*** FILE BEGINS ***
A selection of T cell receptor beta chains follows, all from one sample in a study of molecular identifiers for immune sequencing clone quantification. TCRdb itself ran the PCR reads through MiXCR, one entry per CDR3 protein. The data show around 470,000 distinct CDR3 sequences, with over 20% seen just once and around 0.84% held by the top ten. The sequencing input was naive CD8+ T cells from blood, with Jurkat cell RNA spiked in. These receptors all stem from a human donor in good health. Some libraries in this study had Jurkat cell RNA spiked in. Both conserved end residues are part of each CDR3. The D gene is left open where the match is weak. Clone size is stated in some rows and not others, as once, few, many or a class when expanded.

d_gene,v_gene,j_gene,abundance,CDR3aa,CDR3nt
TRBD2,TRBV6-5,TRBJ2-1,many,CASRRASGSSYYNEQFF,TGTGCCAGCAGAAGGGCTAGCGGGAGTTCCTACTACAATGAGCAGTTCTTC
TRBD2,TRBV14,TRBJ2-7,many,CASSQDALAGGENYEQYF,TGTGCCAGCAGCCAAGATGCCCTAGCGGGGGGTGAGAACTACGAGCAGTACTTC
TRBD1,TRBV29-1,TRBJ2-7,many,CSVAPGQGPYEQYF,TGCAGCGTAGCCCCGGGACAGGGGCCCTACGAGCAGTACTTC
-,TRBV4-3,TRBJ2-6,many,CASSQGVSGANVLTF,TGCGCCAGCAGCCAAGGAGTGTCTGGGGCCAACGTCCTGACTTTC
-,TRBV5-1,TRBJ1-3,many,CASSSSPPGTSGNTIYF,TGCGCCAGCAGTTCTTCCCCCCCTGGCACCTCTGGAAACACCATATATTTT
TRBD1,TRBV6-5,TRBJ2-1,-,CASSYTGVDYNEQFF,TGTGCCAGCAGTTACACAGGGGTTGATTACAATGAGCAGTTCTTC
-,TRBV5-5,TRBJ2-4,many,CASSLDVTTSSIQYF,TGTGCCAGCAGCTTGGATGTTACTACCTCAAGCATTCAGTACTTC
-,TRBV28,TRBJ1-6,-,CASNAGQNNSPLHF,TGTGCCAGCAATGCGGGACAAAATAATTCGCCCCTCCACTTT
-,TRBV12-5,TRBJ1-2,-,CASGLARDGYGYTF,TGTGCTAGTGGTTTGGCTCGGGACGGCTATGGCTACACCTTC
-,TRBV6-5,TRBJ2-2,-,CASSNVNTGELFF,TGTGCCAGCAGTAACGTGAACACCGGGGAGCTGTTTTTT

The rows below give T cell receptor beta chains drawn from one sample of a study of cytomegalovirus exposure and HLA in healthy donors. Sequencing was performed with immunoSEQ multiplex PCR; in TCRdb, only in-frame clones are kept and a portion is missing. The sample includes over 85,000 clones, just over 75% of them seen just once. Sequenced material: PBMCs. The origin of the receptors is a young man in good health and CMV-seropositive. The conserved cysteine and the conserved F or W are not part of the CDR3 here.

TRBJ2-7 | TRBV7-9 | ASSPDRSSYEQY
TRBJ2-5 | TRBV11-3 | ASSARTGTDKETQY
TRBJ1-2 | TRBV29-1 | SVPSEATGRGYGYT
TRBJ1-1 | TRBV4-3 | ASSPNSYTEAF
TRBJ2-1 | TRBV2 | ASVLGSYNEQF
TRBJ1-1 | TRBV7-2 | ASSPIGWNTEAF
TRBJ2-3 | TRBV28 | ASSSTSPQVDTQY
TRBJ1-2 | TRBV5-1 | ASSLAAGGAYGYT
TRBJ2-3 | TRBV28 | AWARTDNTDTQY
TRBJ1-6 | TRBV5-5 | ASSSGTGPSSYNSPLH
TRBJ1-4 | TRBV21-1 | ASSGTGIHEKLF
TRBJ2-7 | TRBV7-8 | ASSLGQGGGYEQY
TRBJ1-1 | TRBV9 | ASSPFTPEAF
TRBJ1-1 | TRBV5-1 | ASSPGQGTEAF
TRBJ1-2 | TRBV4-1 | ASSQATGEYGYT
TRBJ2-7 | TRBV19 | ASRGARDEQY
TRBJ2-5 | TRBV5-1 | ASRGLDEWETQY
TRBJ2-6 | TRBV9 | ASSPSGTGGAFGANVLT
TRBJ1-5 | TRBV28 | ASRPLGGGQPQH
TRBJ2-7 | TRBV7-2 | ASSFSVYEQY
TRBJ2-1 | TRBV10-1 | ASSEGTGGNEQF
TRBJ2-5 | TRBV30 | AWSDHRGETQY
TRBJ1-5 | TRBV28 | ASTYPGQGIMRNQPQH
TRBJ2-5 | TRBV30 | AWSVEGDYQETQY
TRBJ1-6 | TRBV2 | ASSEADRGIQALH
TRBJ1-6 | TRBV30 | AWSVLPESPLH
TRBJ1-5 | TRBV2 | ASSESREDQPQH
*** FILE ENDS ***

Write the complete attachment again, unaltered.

A selection of T cell receptor beta chains follows, all from one sample in a study of molecular identifiers for immune sequencing clone quantification. TCRdb itself ran the PCR reads through MiXCR, one entry per CDR3 protein. The data show around 470,000 distinct CDR3 sequences, with over 20% seen just once and around 0.84% held by the top ten. The sequencing input was naive CD8+ T cells from blood, with Jurkat cell RNA spiked in. These receptors all stem from a human donor in good health. Some libraries in this study had Jurkat cell RNA spiked in. Both conserved end residues are part of each CDR3. The D gene is left open where the match is weak. Clone size is stated in some rows and not others, as once, few, many or a class when expanded.

d_gene,v_gene,j_gene,abundance,CDR3aa,CDR3nt
TRBD2,TRBV6-5,TRBJ2-1,many,CASRRASGSSYYNEQFF,TGTGCCAGCAGAAGGGCTAGCGGGAGTTCCTACTACAATGAGCAGTTCTTC
TRBD2,TRBV14,TRBJ2-7,many,CASSQDALAGGENYEQYF,TGTGCCAGCAGCCAAGATGCCCTAGCGGGGGGTGAGAACTACGAGCAGTACTTC
TRBD1,TRBV29-1,TRBJ2-7,many,CSVAPGQGPYEQYF,TGCAGCGTAGCCCCGGGACAGGGGCCCTACGAGCAGTACTTC
-,TRBV4-3,TRBJ2-6,many,CASSQGVSGANVLTF,TGCGCCAGCAGCCAAGGAGTGTCTGGGGCCAACGTCCTGACTTTC
-,TRBV5-1,TRBJ1-3,many,CASSSSPPGTSGNTIYF,TGCGCCAGCAGTTCTTCCCCCCCTGGCACCTCTGGAAACACCATATATTTT
TRBD1,TRBV6-5,TRBJ2-1,-,CASSYTGVDYNEQFF,TGTGCCAGCAGTTACACAGGGGTTGATTACAATGAGCAGTTCTTC
-,TRBV5-5,TRBJ2-4,many,CASSLDVTTSSIQYF,TGTGCCAGCAGCTTGGATGTTACTACCTCAAGCATTCAGTACTTC
-,TRBV28,TRBJ1-6,-,CASNAGQNNSPLHF,TGTGCCAGCAATGCGGGACAAAATAATTCGCCCCTCCACTTT
-,TRBV12-5,TRBJ1-2,-,CASGLARDGYGYTF,TGTGCTAGTGGTTTGGCTCGGGACGGCTATGGCTACACCTTC
-,TRBV6-5,TRBJ2-2,-,CASSNVNTGELFF,TGTGCCAGCAGTAACGTGAACACCGGGGAGCTGTTTTTT

The rows below give T cell receptor beta chains drawn from one sample of a study of cytomegalovirus exposure and HLA in healthy donors. Sequencing was performed with immunoSEQ multiplex PCR; in TCRdb, only in-frame clones are kept and a portion is missing. The sample includes over 85,000 clones, just over 75% of them seen just once. Sequenced material: PBMCs. The origin of the receptors is a young man in good health and CMV-seropositive. The conserved cysteine and the conserved F or W are not part of the CDR3 here.

TRBJ2-7 | TRBV7-9 | ASSPDRSSYEQY
TRBJ2-5 | TRBV11-3 | ASSARTGTDKETQY
TRBJ1-2 | TRBV29-1 | SVPSEATGRGYGYT
TRBJ1-1 | TRBV4-3 | ASSPNSYTEAF
TRBJ2-1 | TRBV2 | ASVLGSYNEQF
TRBJ1-1 | TRBV7-2 | ASSPIGWNTEAF
TRBJ2-3 | TRBV28 | ASSSTSPQVDTQY
TRBJ1-2 | TRBV5-1 | ASSLAAGGAYGYT
TRBJ2-3 | TRBV28 | AWARTDNTDTQY
TRBJ1-6 | TRBV5-5 | ASSSGTGPSSYNSPLH
TRBJ1-4 | TRBV21-1 | ASSGTGIHEKLF
TRBJ2-7 | TRBV7-8 | ASSLGQGGGYEQY
TRBJ1-1 | TRBV9 | ASSPFTPEAF
TRBJ1-1 | TRBV5-1 | ASSPGQGTEAF
TRBJ1-2 | TRBV4-1 | ASSQATGEYGYT
TRBJ2-7 | TRBV19 | ASRGARDEQY
TRBJ2-5 | TRBV5-1 | ASRGLDEWETQY
TRBJ2-6 | TRBV9 | ASSPSGTGGAFGANVLT
TRBJ1-5 | TRBV28 | ASRPLGGGQPQH
TRBJ2-7 | TRBV7-2 | ASSFSVYEQY
TRBJ2-1 | TRBV10-1 | ASSEGTGGNEQF
TRBJ2-5 | TRBV30 | AWSDHRGETQY
TRBJ1-5 | TRBV28 | ASTYPGQGIMRNQPQH
TRBJ2-5 | TRBV30 | AWSVEGDYQETQY
TRBJ1-6 | TRBV2 | ASSEADRGIQALH
TRBJ1-6 | TRBV30 | AWSVLPESPLH
TRBJ1-5 | TRBV2 | ASSESREDQPQH